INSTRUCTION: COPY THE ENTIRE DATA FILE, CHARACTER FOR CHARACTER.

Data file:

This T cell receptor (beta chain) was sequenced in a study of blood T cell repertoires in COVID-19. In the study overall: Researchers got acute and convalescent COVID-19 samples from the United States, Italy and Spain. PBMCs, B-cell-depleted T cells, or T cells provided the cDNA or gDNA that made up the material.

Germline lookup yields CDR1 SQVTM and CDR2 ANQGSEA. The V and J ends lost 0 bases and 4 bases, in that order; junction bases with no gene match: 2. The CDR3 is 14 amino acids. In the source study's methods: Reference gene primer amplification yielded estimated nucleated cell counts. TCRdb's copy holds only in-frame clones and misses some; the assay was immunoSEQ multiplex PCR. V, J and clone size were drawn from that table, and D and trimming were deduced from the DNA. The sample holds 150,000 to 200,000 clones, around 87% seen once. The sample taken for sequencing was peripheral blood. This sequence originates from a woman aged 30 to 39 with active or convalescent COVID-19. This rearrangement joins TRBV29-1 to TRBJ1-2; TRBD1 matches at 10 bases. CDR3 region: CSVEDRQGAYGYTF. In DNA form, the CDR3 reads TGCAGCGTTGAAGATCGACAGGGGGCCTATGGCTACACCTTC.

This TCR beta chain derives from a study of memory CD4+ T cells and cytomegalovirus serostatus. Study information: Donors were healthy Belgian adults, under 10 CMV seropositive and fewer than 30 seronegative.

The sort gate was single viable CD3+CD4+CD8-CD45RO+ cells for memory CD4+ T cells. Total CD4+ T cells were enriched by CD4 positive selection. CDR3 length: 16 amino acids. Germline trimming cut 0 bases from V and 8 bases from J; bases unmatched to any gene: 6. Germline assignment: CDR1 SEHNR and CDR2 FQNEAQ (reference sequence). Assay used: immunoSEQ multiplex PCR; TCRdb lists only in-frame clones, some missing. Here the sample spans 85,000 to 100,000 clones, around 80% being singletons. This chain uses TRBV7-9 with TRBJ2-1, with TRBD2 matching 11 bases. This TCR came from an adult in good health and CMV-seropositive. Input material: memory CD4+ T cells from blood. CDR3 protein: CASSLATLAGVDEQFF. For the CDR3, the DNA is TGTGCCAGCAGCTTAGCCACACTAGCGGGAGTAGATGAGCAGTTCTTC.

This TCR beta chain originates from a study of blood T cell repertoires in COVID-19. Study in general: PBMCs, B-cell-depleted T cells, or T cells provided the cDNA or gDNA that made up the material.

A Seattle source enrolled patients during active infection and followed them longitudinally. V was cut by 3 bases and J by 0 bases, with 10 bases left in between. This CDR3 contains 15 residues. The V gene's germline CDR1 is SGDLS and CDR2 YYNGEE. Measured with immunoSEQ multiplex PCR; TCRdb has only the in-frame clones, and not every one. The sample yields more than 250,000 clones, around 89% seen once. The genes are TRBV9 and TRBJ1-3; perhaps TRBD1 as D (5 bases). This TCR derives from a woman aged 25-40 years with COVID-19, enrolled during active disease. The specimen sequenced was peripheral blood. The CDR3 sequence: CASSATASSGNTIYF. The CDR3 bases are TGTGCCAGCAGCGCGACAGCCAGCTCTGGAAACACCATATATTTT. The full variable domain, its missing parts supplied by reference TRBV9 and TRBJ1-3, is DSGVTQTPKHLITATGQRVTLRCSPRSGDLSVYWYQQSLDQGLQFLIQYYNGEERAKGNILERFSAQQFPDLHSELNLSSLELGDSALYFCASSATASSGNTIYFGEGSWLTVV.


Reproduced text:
This T cell receptor (beta chain) was sequenced in a study of blood T cell repertoires in COVID-19. In the study overall: Researchers got acute and convalescent COVID-19 samples from the United States, Italy and Spain. PBMCs, B-cell-depleted T cells, or T cells provided the cDNA or gDNA that made up the material.

Germline lookup yields CDR1 SQVTM and CDR2 ANQGSEA. The V and J ends lost 0 bases and 4 bases, in that order; junction bases with no gene match: 2. The CDR3 is 14 amino acids. In the source study's methods: Reference gene primer amplification yielded estimated nucleated cell counts. TCRdb's copy holds only in-frame clones and misses some; the assay was immunoSEQ multiplex PCR. V, J and clone size were drawn from that table, and D and trimming were deduced from the DNA. The sample holds 150,000 to 200,000 clones, around 87% seen once. The sample taken for sequencing was peripheral blood. This sequence originates from a woman aged 30 to 39 with active or convalescent COVID-19. This rearrangement joins TRBV29-1 to TRBJ1-2; TRBD1 matches at 10 bases. CDR3 region: CSVEDRQGAYGYTF. In DNA form, the CDR3 reads TGCAGCGTTGAAGATCGACAGGGGGCCTATGGCTACACCTTC.

This TCR beta chain derives from a study of memory CD4+ T cells and cytomegalovirus serostatus. Study information: Donors were healthy Belgian adults, under 10 CMV seropositive and fewer than 30 seronegative.

The sort gate was single viable CD3+CD4+CD8-CD45RO+ cells for memory CD4+ T cells. Total CD4+ T cells were enriched by CD4 positive selection. CDR3 length: 16 amino acids. Germline trimming cut 0 bases from V and 8 bases from J; bases unmatched to any gene: 6. Germline assignment: CDR1 SEHNR and CDR2 FQNEAQ (reference sequence). Assay used: immunoSEQ multiplex PCR; TCRdb lists only in-frame clones, some missing. Here the sample spans 85,000 to 100,000 clones, around 80% being singletons. This chain uses TRBV7-9 with TRBJ2-1, with TRBD2 matching 11 bases. This TCR came from an adult in good health and CMV-seropositive. Input material: memory CD4+ T cells from blood. CDR3 protein: CASSLATLAGVDEQFF. For the CDR3, the DNA is TGTGCCAGCAGCTTAGCCACACTAGCGGGAGTAGATGAGCAGTTCTTC.

This TCR beta chain originates from a study of blood T cell repertoires in COVID-19. Study in general: PBMCs, B-cell-depleted T cells, or T cells provided the cDNA or gDNA that made up the material.

A Seattle source enrolled patients during active infection and followed them longitudinally. V was cut by 3 bases and J by 0 bases, with 10 bases left in between. This CDR3 contains 15 residues. The V gene's germline CDR1 is SGDLS and CDR2 YYNGEE. Measured with immunoSEQ multiplex PCR; TCRdb has only the in-frame clones, and not every one. The sample yields more than 250,000 clones, around 89% seen once. The genes are TRBV9 and TRBJ1-3; perhaps TRBD1 as D (5 bases). This TCR derives from a woman aged 25-40 years with COVID-19, enrolled during active disease. The specimen sequenced was peripheral blood. The CDR3 sequence: CASSATASSGNTIYF. The CDR3 bases are TGTGCCAGCAGCGCGACAGCCAGCTCTGGAAACACCATATATTTT. The full variable domain, its missing parts supplied by reference TRBV9 and TRBJ1-3, is DSGVTQTPKHLITATGQRVTLRCSPRSGDLSVYWYQQSLDQGLQFLIQYYNGEERAKGNILERFSAQQFPDLHSELNLSSLELGDSALYFCASSATASSGNTIYFGEGSWLTVV.